Students at NCF in light of Diwali festivities
Lit diya lamps. Photo courtesy of PxHere.

Students at NCF in light of Diwali festivities

Diwali, otherwise known as Deepavali, or the Festival of Lights, is a five-day celebration observed by Hindus, Jains, Sikhs and occasionally Buddhists. The holiday marks the end of the summer harvest season and lands on the darkest night of the Hindu lunisolar calendar, falling between October and November.

Diwali came to mainstream attention through the television series The Office, Season 3, Episode 6. It is not, in Michael Scott’s words, “essentially a Hindu Halloween.” Celebrators of the holiday also do not, in Angela Martin’s words, “eat monkey brains.”

It is, as Dwight Schrute describes it, “the celebration of the coronation of the god king Rama, after his epic battle with Ravana, the demon king of Lanka.” However, the cause for celebration varies from region to religion. Some Hindus believe Diwali to be the celebration of Lakshmi, the goddess of wealth, while other Hindus believe it to be the celebration of Lord Krishna defeating the demon king Naraka. In Jainism, Diwali marks the liberation (Nirvana) of Lord Mahavira’s soul. Sikhs celebrate Diwali to signify the release of the sixth guru, Guru Hargobind, from prison. 

In any case, the holiday is unanimously understood as the victory of light over darkness. This could mean knowledge over ignorance, freedom over imprisonment, love over hate.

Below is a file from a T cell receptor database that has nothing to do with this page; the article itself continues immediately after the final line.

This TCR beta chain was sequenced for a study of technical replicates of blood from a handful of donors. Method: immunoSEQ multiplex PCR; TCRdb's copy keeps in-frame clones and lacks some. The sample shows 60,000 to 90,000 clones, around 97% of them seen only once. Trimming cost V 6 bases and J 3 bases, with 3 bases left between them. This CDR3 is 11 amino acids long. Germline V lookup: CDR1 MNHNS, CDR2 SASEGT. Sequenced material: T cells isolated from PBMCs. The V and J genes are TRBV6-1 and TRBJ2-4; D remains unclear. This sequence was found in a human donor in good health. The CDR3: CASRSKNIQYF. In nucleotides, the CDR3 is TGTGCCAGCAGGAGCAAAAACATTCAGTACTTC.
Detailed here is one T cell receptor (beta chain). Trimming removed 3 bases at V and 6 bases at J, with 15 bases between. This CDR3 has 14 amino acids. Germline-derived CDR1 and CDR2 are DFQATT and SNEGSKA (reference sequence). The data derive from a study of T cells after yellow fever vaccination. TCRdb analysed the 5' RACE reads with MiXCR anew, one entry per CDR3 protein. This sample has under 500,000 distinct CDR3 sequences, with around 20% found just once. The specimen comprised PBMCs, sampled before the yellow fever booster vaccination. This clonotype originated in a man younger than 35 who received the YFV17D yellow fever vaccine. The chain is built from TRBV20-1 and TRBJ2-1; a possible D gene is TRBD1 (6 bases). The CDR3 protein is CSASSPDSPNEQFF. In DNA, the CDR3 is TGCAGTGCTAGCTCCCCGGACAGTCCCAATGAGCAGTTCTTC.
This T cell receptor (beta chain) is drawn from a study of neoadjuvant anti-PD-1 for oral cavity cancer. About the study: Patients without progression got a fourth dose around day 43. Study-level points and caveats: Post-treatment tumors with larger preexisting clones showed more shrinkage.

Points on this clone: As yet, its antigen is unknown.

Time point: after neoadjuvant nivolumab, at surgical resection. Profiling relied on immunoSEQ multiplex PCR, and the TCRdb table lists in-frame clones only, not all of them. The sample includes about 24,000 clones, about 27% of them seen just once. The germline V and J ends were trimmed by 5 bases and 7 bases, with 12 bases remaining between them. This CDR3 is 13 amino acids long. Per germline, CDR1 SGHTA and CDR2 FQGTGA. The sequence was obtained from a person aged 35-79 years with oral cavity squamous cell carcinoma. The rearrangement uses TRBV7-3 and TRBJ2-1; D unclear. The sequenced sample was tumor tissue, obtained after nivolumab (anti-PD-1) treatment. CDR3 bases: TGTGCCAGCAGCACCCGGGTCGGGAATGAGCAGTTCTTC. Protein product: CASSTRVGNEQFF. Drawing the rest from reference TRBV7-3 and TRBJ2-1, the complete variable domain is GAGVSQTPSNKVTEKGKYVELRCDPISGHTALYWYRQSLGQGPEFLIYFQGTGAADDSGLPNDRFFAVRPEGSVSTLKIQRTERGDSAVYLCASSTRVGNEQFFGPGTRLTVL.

Catalyst staff writer Saloanee Labh and their family celebrating Diwali. Photo taken by this Catalyst reporter’s mother.

This Catalyst reporter went back to their family’s home in Orlando and celebrated the holiday with loved ones and neighbors. They lit fireworks and sparklers and lighting several diyas, oil lamps made of clay. Lighting the lamps is a ritual that is symbolic of victory of light over evil.

Other Hindu students at NCF were asked about how they celebrate Diwali. 

“This year, my dad bought some firecrackers. We also got a bunch of candles and we just set [the firecrackers] off one by one. We also set up little fairy lights around the house,” second-year Sahithi Kadari explained.

“This year, unfortunately I wasn’t able to go back home to celebrate with my family in person, so we had a Facetime call where they were using their sparklers outside their garage and I watched them use it,” thesis student Sujit Sivadanam said

While the data is not configured specifically for Hindus, the highest concentration of Indians in Sarasota is in the zip code 34243, with roughly 1.82 percent of the population being Indian. A very low number, so students at New College who want to celebrate Diwali seem to have few avenues to do so. While several students on campus have mentioned that this can be isolating, others say  that as the emphasis on diversity and representation increases, so too will the recognition of culturally significant holidays such as Diwali.

Screenshot of emails under SAUCE’s Diwali thread.

However, there have been instances in our college where the holiday was recognized. On November 4th, 2021, SAuCE had celebrated Diwali at New College of Florida in partnership with the Indian Association of Manasota. The celebration was well-attended, and consisted of a dance performance, treats, lights and powder for students to design rangolis. The event was well-received, with students commenting on the forum that they had a lot of fun. This proves that future endeavors celebrating the holiday could be successful, while diversifying the student experience at New College in the process.

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